Daykin champions Now: Pensions’ investment strategy

The former government actuary, who has recently taken a seat of the advisory board of Now: Pensions, has thrown his weight behind the investment strategy of the new Danish group pension provider.

Speaking at a launch event for Now: Pensions last week, Christopher Daykin said he fully backed the diversified growth strategy of the provider’s Danish parent ATP.
Since launch Now: Pensions has become a separate legal entity from ATP, to the extent that its advisory board, which includes Daykin, even has the power to sack ATP in the event that it fails to perform.
Now: Pensions offers a single default fund with three elements, a managed diversified growth fund targeting cash plus 3 per cent, a retirement protection fund targeting annuity prices and a cash protection fund targeting cash.
ATP points to returns of 7.4 per cent annualised over the last decade as justification of its investment policy.
Daykin said: “The history of being able to manage through thick and thin over the last 10 years that ATP has, including managing quite well through the financial crisis period, demonstrates that this is a robust model that will work in different economic environments.”
Intermediaries say Now: Pensions’ offering, which charges an £18 a year admin fee plus an 0.3 per cent annual product investment management charge, will work out more expensive than Nest for the majority of people in the auto-enrolment target market.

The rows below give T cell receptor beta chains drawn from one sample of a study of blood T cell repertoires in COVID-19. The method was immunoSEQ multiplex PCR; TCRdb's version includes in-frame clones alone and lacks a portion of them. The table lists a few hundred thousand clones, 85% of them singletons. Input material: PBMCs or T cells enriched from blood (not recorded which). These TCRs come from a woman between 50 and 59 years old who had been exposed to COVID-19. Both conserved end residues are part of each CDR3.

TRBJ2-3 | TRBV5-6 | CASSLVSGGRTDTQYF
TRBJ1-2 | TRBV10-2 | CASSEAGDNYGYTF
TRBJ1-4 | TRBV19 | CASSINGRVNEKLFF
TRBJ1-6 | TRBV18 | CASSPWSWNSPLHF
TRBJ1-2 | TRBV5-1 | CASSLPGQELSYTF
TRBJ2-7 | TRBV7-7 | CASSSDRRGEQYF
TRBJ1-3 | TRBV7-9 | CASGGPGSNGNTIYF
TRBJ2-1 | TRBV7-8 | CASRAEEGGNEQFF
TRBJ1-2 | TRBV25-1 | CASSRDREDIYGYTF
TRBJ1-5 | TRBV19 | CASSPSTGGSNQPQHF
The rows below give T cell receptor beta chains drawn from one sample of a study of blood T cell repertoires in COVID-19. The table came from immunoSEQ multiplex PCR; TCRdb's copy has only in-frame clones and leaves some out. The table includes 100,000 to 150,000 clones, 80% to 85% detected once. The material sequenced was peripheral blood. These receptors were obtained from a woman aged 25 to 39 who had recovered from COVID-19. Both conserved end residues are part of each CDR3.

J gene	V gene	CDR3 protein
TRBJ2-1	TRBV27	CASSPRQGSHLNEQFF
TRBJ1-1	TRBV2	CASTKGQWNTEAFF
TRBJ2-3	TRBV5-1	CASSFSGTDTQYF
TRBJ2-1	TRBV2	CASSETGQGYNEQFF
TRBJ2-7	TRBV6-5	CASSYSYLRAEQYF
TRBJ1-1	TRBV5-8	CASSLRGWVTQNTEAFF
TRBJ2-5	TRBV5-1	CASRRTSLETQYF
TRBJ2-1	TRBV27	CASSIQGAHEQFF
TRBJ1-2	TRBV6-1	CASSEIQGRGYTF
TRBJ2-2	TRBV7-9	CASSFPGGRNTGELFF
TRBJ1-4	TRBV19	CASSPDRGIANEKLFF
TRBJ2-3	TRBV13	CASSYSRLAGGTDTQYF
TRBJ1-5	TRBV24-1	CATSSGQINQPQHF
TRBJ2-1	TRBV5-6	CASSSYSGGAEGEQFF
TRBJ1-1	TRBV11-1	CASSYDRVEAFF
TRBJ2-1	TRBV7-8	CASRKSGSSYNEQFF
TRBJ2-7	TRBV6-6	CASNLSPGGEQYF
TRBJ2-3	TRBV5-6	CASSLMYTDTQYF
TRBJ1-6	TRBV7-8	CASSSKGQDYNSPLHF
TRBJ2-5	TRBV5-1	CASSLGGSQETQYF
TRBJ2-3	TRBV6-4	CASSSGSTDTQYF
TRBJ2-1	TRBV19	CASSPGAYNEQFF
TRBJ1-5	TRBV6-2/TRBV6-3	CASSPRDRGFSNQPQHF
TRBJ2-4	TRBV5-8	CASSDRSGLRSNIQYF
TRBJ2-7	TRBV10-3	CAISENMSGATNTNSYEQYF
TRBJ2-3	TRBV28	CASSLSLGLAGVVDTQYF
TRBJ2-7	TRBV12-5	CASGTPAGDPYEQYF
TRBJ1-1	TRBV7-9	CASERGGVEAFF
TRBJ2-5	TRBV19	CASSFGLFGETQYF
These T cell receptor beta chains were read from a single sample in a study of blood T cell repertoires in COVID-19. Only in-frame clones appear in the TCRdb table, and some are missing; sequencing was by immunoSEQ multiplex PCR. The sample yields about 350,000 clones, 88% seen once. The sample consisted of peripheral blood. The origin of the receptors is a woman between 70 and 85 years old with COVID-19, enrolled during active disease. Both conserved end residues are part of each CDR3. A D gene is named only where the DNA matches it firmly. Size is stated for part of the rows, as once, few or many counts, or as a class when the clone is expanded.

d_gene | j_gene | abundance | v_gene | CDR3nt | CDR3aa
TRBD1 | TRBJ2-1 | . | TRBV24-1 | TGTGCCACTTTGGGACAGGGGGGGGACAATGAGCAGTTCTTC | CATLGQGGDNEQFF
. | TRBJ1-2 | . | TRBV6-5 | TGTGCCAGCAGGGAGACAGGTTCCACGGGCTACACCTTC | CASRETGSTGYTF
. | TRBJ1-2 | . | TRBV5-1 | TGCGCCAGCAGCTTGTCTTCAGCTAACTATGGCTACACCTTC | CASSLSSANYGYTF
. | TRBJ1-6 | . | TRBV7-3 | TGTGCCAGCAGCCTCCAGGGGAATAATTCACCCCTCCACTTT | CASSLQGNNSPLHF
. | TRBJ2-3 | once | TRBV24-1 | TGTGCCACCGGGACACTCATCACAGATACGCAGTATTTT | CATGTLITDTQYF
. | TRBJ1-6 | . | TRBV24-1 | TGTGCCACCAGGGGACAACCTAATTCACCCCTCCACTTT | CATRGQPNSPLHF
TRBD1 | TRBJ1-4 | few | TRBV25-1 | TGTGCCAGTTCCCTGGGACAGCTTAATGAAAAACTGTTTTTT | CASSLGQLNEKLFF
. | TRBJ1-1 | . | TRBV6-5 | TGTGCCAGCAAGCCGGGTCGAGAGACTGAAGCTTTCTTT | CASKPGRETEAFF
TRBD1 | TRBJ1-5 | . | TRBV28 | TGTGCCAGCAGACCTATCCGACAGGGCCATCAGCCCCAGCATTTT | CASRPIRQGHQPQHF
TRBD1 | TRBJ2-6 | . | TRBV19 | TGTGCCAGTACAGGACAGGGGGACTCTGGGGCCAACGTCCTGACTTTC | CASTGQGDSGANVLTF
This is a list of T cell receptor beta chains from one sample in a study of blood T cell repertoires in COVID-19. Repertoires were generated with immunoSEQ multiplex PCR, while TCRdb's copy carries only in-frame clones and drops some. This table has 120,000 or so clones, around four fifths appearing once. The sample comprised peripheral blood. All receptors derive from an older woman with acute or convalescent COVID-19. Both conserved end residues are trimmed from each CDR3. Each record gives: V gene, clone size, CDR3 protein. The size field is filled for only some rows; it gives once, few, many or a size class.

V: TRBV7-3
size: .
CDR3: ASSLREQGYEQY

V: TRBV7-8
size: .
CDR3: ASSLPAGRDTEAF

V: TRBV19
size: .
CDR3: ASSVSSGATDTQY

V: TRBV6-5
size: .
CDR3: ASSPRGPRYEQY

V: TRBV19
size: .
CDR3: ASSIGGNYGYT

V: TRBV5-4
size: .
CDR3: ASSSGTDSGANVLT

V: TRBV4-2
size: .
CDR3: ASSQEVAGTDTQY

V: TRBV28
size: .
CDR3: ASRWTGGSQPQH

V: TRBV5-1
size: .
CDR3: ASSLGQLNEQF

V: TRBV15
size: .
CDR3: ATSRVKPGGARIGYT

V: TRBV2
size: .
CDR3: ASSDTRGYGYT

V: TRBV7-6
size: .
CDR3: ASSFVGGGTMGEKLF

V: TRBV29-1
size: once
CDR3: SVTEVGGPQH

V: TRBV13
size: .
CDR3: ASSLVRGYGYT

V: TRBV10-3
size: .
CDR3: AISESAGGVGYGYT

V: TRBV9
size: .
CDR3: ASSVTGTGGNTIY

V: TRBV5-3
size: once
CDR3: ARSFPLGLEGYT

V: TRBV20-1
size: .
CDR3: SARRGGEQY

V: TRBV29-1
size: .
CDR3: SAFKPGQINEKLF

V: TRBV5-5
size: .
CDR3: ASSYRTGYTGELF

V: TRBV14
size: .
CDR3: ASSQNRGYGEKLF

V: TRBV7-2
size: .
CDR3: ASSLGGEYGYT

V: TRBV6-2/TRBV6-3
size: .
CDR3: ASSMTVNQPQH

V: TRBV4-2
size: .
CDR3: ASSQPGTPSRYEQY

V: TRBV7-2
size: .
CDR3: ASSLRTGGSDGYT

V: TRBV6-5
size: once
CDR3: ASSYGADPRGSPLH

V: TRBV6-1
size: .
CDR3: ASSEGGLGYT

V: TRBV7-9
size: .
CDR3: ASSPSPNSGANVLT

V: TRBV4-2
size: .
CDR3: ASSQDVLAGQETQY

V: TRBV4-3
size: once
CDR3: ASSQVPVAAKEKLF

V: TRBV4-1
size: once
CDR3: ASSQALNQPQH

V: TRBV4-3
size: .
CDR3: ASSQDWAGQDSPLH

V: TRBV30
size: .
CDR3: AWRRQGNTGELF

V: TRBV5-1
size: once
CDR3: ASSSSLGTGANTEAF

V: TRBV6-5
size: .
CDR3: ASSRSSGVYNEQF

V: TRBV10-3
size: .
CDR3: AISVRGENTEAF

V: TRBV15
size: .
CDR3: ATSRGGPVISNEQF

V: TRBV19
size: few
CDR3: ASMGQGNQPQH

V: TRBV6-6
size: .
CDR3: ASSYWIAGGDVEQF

Andrew Cheseldine, consultant at LCP says: “A fundamental difference to Nest is that Now: Pensions charges £18 a year, irrespective of whether people are deferred or not. Nest is charging 1.8 per cent up front, so where there is less than £1,000 a year going in, Nest is cheaper. This means a large proportion of those below £18,000 are better off in terms of charges than Nest, and every deferred member. And as far as we are aware they have not built the admin yet.
“There will be a space for Now: Pensions, but if it is trying to compete with Nest, the problem is Nest is cheaper for the vast majority. On the plus side, it accepts transfers and if you have got relatively high earners with constant earnings it is a better option.
“B&CE is supposed to be coming in with something that will undercut Nest. And there are other providers looking to get into the space. But we need to be certain that these business models are sustainable. So to does the Pensions Regulator.”
James Biggs, head of corporate pensions at Lorica says: “I really welcome another competitor in this part of the market, and I will definitely be talking to them. I like the way the Skandinavians have approached the whole pensions issue, and anything new in our industry has to be welcomed.”
John Lawson, head of pensions policy at Standard Life says: “You have to ask what bells and whistles are they going to be dropping to deliver administration at £18 a year?”